Negotiations between the adult production community and local governments are still on a case-by-case basis in Europe.

For example, there’s an ongoing debate in the U.K. right now between producers and talent about an informal compromise reached between a producers’ group and the main NHS clinic in London where talent tests. U.K. talent also shoots in continental Europe.

The agreement resulted in performers being given free tests by the underfunded clinic every 28 days with no hassle, but some performers have been getting free tests every 14 days to account for the new Euro standard.

Some producers have argued that getting tested twice a month will cause the already overtaxed London clinic to cut back on the 28-day tests, and are trying to convince talent to pay for the second monthly test out of pocket. U.K. talent contends that having to pay for their own tests, coupled the current Euro rates for scenes (often half of U.S. rates), would cause mass retirement of performers within the London-based industry.

The uncertainty over testing in Europe also affects transatlantic talent, where opinions about protocols are by no means uniform.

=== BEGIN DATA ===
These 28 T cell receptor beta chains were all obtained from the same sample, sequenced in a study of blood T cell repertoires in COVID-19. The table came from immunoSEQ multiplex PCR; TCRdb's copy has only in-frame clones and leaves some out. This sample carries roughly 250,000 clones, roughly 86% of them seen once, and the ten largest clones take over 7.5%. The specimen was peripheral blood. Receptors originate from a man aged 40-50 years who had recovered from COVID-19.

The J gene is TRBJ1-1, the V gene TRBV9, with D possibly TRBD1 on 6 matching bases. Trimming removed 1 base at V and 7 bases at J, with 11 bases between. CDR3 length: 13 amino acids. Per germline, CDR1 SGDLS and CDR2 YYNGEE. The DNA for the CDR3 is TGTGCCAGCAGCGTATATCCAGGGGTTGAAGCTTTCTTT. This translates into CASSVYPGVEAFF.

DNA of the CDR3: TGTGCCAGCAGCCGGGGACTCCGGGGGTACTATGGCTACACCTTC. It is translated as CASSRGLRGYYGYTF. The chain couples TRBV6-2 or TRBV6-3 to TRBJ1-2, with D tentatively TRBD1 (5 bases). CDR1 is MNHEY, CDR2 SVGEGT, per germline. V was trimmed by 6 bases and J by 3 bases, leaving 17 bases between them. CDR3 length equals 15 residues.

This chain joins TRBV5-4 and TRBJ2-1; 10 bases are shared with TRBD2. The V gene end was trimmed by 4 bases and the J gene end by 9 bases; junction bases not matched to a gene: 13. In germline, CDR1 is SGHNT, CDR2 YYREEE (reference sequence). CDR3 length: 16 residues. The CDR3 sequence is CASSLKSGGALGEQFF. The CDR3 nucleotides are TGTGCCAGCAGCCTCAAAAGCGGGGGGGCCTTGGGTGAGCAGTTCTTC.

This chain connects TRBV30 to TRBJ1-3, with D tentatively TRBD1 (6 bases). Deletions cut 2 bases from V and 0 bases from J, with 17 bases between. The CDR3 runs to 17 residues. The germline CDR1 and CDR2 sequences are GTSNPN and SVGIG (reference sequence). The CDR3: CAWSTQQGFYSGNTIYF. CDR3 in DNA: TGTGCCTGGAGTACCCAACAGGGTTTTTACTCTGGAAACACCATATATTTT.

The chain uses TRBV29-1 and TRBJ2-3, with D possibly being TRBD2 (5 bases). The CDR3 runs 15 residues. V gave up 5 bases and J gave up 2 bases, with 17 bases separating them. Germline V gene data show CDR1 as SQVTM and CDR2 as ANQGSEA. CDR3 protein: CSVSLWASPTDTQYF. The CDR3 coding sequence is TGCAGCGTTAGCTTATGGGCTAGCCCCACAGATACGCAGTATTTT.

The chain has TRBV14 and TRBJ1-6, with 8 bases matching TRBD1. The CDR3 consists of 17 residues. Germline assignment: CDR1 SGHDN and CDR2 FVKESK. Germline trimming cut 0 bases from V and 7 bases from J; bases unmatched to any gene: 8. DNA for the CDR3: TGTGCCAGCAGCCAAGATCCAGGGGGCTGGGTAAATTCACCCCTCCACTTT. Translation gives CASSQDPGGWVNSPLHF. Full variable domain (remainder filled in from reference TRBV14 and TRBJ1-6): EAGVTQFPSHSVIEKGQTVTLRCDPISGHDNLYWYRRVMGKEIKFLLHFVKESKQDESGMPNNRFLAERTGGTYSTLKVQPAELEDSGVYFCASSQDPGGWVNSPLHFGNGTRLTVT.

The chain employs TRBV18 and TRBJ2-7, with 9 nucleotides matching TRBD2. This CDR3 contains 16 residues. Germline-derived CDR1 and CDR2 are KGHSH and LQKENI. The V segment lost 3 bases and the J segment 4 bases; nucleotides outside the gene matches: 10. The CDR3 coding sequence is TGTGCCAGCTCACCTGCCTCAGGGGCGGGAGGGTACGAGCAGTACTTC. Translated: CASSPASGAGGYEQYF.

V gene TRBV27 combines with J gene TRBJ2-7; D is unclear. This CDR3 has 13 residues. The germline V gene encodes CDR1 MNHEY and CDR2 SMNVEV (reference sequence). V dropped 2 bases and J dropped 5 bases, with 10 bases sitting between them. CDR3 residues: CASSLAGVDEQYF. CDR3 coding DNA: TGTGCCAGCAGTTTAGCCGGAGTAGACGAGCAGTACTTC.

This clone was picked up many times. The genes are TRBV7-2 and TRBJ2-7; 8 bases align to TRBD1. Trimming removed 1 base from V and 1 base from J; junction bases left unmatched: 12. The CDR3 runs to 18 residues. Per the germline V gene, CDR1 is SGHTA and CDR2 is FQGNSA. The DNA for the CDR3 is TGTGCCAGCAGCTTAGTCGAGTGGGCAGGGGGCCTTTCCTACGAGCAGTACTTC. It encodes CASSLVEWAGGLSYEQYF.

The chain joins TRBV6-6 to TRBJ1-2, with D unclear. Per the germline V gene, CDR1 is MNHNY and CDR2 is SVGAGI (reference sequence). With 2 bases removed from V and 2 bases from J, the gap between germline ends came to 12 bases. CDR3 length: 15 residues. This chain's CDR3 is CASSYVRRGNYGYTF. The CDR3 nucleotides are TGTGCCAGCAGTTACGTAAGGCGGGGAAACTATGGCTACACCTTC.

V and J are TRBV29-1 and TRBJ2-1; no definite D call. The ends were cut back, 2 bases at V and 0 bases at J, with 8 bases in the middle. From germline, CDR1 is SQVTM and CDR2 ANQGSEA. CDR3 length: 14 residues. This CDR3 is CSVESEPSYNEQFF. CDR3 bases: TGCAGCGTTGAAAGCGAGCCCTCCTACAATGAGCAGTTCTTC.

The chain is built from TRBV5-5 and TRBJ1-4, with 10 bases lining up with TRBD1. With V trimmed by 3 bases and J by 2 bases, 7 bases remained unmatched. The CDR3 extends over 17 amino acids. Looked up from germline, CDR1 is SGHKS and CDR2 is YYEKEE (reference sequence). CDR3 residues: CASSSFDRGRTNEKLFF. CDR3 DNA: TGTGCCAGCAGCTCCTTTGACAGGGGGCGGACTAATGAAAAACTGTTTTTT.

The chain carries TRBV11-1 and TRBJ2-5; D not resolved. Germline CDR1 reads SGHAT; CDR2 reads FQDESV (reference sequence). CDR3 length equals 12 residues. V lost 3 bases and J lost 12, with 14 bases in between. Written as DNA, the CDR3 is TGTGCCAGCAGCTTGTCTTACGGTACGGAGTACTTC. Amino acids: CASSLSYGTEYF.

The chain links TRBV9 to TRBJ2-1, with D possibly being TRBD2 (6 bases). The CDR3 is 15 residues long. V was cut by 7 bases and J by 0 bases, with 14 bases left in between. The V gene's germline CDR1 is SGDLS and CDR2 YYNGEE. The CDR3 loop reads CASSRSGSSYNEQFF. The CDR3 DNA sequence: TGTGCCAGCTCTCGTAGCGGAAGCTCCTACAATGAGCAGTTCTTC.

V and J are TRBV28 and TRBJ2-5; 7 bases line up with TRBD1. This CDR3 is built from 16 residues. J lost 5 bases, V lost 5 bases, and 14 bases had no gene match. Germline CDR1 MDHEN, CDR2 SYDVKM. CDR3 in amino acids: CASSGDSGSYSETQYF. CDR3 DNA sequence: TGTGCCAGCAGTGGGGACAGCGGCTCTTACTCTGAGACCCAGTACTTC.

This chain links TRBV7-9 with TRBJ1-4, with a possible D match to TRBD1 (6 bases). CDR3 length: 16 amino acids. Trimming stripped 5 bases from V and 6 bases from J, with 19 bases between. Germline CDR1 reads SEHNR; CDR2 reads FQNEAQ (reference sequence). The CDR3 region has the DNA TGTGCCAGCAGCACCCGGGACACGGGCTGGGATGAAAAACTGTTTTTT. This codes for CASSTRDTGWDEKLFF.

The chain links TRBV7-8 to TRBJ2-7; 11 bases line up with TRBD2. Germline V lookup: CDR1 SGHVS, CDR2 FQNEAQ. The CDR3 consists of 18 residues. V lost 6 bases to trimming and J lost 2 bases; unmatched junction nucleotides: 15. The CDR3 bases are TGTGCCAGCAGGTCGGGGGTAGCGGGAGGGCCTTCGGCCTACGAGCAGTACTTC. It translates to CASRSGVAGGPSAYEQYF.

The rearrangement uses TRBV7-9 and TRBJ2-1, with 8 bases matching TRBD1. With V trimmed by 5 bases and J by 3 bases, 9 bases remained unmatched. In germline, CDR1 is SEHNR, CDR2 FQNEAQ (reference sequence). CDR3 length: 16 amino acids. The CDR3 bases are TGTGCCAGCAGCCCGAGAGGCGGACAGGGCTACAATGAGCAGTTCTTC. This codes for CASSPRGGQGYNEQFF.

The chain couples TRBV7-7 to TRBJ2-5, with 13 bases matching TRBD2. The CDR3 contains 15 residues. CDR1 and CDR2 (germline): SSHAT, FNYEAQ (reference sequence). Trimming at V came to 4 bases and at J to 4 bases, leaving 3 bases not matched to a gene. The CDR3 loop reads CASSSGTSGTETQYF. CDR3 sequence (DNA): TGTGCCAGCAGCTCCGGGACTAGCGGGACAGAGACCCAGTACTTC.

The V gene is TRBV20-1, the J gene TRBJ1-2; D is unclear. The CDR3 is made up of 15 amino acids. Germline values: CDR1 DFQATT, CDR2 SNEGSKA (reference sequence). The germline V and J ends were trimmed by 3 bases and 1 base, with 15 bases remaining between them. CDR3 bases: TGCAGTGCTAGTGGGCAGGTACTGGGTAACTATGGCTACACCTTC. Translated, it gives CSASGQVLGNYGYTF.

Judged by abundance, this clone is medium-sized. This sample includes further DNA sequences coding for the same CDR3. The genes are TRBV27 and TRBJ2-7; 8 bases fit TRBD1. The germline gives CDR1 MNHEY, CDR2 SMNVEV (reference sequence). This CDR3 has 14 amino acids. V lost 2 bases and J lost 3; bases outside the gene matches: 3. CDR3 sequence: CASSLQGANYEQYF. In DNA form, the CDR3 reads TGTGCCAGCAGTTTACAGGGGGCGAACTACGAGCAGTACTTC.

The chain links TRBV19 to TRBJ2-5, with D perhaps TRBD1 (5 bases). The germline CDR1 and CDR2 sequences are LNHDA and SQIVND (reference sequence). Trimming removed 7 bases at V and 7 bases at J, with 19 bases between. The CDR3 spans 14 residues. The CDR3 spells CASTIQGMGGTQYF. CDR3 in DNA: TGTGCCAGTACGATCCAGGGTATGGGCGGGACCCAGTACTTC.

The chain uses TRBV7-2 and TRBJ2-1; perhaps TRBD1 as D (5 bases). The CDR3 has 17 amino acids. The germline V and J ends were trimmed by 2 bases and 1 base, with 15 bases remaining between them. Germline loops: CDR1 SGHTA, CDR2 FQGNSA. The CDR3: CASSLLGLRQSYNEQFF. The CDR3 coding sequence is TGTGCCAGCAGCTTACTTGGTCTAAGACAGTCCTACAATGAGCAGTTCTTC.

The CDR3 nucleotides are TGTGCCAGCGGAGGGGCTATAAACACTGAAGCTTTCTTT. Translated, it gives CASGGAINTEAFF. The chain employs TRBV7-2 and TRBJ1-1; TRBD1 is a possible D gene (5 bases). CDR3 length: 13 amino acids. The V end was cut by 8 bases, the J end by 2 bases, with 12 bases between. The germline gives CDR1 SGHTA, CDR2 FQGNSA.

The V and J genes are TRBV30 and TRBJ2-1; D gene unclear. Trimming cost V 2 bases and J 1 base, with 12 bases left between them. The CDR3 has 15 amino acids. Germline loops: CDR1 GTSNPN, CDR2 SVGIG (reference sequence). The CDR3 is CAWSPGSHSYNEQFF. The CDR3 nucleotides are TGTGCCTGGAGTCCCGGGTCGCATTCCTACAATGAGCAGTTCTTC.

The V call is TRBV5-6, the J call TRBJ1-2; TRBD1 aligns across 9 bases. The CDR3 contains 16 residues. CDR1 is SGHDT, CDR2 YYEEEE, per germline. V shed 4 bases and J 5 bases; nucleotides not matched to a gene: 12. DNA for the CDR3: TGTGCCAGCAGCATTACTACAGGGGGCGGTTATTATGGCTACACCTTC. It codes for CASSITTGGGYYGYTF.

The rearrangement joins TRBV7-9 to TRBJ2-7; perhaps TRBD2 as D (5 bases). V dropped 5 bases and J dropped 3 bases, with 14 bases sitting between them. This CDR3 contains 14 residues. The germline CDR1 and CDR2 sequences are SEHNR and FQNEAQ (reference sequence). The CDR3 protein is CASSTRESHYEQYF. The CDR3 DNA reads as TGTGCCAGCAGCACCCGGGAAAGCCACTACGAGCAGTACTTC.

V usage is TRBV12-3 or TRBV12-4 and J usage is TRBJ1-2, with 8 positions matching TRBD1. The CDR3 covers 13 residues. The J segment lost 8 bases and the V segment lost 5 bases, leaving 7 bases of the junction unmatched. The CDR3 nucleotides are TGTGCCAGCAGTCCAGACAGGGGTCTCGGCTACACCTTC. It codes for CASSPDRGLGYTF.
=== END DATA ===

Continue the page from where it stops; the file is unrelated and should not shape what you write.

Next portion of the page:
“I started to perform in Germany in 1996,” German American performer and producer Steve Holmes told XBIZ. “I came to shoot in the U.S. in 2002. In the course of my career I shot in 21 different countries. Nowadays I work mostly in the U.S. My last European shoot was in October 2018 in Italy. As a result, this current production stop in Europe did not affect me personally.”

Holmes remembers the days when tests on both sides of the Atlantic were monthly. “I still think this would be sufficient today,” he said. “At the end of the day it only counts which test is accepted by your scene partner. Back in the day, Belladonna insisted on a test not older than two days and I was happy to oblige whenever I shot with her. One of many things I like in porn is the freedom, and that’s why I’m not a member of any association or union.”